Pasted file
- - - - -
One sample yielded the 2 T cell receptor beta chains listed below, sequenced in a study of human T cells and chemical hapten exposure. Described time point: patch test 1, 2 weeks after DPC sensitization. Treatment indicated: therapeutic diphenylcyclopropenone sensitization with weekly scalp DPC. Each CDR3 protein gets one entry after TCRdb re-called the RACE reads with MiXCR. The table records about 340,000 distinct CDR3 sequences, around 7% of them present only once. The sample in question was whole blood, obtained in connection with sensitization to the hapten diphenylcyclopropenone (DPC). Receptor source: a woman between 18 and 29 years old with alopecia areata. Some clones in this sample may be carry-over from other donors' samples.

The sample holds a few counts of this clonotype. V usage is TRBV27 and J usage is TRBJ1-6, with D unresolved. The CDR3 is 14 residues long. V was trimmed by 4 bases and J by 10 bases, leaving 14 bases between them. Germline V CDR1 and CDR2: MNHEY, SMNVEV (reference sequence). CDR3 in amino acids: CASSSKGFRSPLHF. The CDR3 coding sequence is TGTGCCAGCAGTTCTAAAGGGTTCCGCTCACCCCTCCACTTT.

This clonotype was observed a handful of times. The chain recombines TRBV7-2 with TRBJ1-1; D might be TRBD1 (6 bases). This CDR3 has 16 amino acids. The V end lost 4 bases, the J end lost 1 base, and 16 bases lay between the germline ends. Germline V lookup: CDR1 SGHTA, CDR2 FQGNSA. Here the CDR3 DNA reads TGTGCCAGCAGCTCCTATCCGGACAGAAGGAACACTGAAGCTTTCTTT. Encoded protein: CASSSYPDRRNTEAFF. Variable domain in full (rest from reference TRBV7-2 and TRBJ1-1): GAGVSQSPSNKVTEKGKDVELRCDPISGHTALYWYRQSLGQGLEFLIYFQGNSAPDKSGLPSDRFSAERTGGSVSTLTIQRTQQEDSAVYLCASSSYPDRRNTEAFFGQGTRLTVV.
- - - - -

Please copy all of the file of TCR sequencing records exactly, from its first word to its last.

One sample yielded the 2 T cell receptor beta chains listed below, sequenced in a study of human T cells and chemical hapten exposure. Described time point: patch test 1, 2 weeks after DPC sensitization. Treatment indicated: therapeutic diphenylcyclopropenone sensitization with weekly scalp DPC. Each CDR3 protein gets one entry after TCRdb re-called the RACE reads with MiXCR. The table records about 340,000 distinct CDR3 sequences, around 7% of them present only once. The sample in question was whole blood, obtained in connection with sensitization to the hapten diphenylcyclopropenone (DPC). Receptor source: a woman between 18 and 29 years old with alopecia areata. Some clones in this sample may be carry-over from other donors' samples.

The sample holds a few counts of this clonotype. V usage is TRBV27 and J usage is TRBJ1-6, with D unresolved. The CDR3 is 14 residues long. V was trimmed by 4 bases and J by 10 bases, leaving 14 bases between them. Germline V CDR1 and CDR2: MNHEY, SMNVEV (reference sequence). CDR3 in amino acids: CASSSKGFRSPLHF. The CDR3 coding sequence is TGTGCCAGCAGTTCTAAAGGGTTCCGCTCACCCCTCCACTTT.

This clonotype was observed a handful of times. The chain recombines TRBV7-2 with TRBJ1-1; D might be TRBD1 (6 bases). This CDR3 has 16 amino acids. The V end lost 4 bases, the J end lost 1 base, and 16 bases lay between the germline ends. Germline V lookup: CDR1 SGHTA, CDR2 FQGNSA. Here the CDR3 DNA reads TGTGCCAGCAGCTCCTATCCGGACAGAAGGAACACTGAAGCTTTCTTT. Encoded protein: CASSSYPDRRNTEAFF. Variable domain in full (rest from reference TRBV7-2 and TRBJ1-1): GAGVSQSPSNKVTEKGKDVELRCDPISGHTALYWYRQSLGQGLEFLIYFQGNSAPDKSGLPSDRFSAERTGGSVSTLTIQRTQQEDSAVYLCASSSYPDRRNTEAFFGQGTRLTVV.